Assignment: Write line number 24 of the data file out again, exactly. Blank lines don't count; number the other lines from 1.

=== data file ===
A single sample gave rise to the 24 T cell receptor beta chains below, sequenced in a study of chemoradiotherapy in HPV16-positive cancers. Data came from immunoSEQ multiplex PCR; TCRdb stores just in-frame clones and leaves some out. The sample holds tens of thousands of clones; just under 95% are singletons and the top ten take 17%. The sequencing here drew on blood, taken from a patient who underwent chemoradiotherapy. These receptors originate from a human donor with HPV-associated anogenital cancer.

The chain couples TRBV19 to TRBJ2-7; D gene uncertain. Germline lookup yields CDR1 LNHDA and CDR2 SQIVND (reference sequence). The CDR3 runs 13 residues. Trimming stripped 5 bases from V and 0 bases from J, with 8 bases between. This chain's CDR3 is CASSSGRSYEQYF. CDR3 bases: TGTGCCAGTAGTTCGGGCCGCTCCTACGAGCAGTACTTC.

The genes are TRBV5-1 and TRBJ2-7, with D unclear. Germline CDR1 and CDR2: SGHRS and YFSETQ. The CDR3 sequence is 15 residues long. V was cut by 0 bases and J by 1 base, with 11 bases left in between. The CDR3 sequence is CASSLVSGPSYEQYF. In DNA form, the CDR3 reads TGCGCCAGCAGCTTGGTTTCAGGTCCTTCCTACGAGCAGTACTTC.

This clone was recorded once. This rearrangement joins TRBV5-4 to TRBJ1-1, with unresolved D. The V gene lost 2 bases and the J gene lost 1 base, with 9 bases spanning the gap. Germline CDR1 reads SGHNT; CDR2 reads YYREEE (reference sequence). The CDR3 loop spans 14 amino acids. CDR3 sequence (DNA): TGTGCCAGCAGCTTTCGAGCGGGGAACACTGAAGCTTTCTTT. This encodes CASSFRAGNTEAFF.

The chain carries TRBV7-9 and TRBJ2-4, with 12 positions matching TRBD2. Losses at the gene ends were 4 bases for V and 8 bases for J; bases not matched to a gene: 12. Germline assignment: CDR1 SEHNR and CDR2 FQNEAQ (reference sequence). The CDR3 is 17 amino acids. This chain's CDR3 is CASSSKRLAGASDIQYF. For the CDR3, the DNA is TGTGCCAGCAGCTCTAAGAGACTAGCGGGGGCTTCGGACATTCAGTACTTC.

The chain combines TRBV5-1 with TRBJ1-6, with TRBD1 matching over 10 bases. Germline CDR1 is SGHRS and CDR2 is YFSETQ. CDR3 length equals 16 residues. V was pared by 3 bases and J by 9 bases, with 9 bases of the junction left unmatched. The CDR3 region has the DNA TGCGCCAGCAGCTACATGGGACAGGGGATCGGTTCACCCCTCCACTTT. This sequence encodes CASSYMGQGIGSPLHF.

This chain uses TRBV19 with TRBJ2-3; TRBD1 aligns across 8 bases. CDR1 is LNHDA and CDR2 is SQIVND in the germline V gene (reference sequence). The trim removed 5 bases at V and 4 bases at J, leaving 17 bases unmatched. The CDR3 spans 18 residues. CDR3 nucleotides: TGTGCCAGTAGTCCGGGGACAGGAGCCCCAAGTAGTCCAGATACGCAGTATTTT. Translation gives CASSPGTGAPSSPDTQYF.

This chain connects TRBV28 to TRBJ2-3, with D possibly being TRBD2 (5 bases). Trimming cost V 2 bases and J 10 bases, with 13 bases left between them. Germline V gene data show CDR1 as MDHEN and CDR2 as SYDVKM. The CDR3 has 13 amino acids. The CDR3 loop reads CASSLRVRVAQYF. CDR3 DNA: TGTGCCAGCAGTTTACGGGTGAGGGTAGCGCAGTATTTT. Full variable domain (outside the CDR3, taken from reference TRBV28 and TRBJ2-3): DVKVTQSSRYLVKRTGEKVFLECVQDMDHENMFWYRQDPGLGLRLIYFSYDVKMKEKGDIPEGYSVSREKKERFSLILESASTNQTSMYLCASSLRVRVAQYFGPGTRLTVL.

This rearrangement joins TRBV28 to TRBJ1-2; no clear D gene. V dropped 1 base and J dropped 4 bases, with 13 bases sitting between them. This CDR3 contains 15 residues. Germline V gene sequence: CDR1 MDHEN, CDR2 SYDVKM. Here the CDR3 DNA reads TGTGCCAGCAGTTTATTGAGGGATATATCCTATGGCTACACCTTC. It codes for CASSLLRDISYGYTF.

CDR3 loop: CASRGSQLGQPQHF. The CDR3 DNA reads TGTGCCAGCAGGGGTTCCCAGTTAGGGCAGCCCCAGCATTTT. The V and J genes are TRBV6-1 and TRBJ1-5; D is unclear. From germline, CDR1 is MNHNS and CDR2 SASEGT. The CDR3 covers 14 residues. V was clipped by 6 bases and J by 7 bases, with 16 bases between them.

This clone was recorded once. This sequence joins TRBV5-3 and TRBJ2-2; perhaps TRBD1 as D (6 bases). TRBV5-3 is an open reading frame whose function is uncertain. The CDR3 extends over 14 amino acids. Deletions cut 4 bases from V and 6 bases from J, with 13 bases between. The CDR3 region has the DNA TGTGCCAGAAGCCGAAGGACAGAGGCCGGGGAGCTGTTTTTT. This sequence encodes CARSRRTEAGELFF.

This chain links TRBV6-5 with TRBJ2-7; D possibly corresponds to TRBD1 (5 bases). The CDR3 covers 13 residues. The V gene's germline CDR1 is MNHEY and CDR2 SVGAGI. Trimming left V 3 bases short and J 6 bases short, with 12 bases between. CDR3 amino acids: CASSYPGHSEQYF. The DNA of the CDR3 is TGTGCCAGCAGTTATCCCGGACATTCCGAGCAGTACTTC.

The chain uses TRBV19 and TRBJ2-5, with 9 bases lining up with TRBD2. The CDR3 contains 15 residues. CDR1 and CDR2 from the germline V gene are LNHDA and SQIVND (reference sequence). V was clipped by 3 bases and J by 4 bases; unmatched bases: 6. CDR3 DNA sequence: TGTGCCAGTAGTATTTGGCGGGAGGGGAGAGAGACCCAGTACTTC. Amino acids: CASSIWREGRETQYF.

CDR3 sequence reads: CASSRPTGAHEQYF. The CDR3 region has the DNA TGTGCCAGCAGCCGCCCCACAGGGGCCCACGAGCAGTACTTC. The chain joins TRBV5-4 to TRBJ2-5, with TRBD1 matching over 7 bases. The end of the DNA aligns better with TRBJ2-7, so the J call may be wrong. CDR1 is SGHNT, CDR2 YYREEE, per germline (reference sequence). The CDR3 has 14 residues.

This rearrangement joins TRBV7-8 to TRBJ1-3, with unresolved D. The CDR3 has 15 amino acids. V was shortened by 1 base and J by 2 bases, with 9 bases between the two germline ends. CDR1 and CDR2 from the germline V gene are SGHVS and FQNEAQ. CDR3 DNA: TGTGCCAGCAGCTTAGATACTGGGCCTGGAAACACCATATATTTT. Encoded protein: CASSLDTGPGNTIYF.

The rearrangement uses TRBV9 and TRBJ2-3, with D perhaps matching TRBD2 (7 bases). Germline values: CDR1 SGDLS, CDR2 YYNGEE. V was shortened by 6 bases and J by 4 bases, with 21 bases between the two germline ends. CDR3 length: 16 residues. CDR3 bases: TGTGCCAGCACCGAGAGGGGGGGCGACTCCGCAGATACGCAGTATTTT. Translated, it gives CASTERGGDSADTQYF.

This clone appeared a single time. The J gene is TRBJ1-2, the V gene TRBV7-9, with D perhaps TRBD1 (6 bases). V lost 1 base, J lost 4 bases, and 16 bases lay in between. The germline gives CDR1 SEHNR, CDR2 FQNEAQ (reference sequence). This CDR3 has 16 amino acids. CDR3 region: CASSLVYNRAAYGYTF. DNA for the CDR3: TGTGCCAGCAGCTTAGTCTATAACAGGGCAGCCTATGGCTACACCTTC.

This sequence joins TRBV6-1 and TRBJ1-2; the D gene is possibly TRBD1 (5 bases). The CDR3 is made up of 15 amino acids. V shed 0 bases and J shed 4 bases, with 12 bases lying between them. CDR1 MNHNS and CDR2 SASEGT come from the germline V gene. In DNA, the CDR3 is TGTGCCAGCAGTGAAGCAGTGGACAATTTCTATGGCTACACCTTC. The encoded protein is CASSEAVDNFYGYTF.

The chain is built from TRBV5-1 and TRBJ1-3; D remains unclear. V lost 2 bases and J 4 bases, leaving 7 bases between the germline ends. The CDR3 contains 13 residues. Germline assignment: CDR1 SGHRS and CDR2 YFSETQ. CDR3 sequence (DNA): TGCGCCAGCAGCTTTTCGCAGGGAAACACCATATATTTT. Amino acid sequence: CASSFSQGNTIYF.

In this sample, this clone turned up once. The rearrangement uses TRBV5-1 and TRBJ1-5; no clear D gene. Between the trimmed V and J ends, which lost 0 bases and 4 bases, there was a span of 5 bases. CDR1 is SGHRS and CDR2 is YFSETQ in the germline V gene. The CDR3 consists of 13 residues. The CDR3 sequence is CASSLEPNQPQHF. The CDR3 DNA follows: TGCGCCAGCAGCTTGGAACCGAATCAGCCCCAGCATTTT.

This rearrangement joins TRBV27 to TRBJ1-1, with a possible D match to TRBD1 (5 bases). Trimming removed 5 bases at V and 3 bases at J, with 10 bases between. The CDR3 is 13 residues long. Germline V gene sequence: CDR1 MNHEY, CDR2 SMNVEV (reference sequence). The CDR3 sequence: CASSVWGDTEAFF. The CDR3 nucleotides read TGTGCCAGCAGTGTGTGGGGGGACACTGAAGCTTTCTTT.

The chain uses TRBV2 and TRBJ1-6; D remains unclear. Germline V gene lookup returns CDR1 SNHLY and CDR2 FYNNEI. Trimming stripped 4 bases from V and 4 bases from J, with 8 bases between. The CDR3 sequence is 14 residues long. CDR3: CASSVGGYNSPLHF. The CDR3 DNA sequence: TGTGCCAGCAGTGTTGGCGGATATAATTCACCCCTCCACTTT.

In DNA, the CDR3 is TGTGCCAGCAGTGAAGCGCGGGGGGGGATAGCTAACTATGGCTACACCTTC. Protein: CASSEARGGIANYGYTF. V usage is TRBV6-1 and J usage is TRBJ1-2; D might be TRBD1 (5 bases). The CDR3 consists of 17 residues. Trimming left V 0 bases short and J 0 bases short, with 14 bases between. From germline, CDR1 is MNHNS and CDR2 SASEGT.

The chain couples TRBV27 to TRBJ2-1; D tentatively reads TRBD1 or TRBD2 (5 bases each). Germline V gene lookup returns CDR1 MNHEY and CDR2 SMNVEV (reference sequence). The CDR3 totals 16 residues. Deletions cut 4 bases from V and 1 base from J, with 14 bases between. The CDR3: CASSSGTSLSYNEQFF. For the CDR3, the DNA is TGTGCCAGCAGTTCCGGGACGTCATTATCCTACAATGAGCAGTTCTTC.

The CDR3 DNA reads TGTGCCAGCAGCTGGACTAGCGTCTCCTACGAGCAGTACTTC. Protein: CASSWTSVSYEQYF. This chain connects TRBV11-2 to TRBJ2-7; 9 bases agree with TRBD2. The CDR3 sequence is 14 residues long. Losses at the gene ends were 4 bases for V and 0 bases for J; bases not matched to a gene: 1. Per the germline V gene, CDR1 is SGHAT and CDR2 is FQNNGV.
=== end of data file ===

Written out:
The chain couples TRBV27 to TRBJ2-1; D tentatively reads TRBD1 or TRBD2 (5 bases each). Germline V gene lookup returns CDR1 MNHEY and CDR2 SMNVEV (reference sequence). The CDR3 totals 16 residues. Deletions cut 4 bases from V and 1 base from J, with 14 bases between. The CDR3: CASSSGTSLSYNEQFF. For the CDR3, the DNA is TGTGCCAGCAGTTCCGGGACGTCATTATCCTACAATGAGCAGTTCTTC.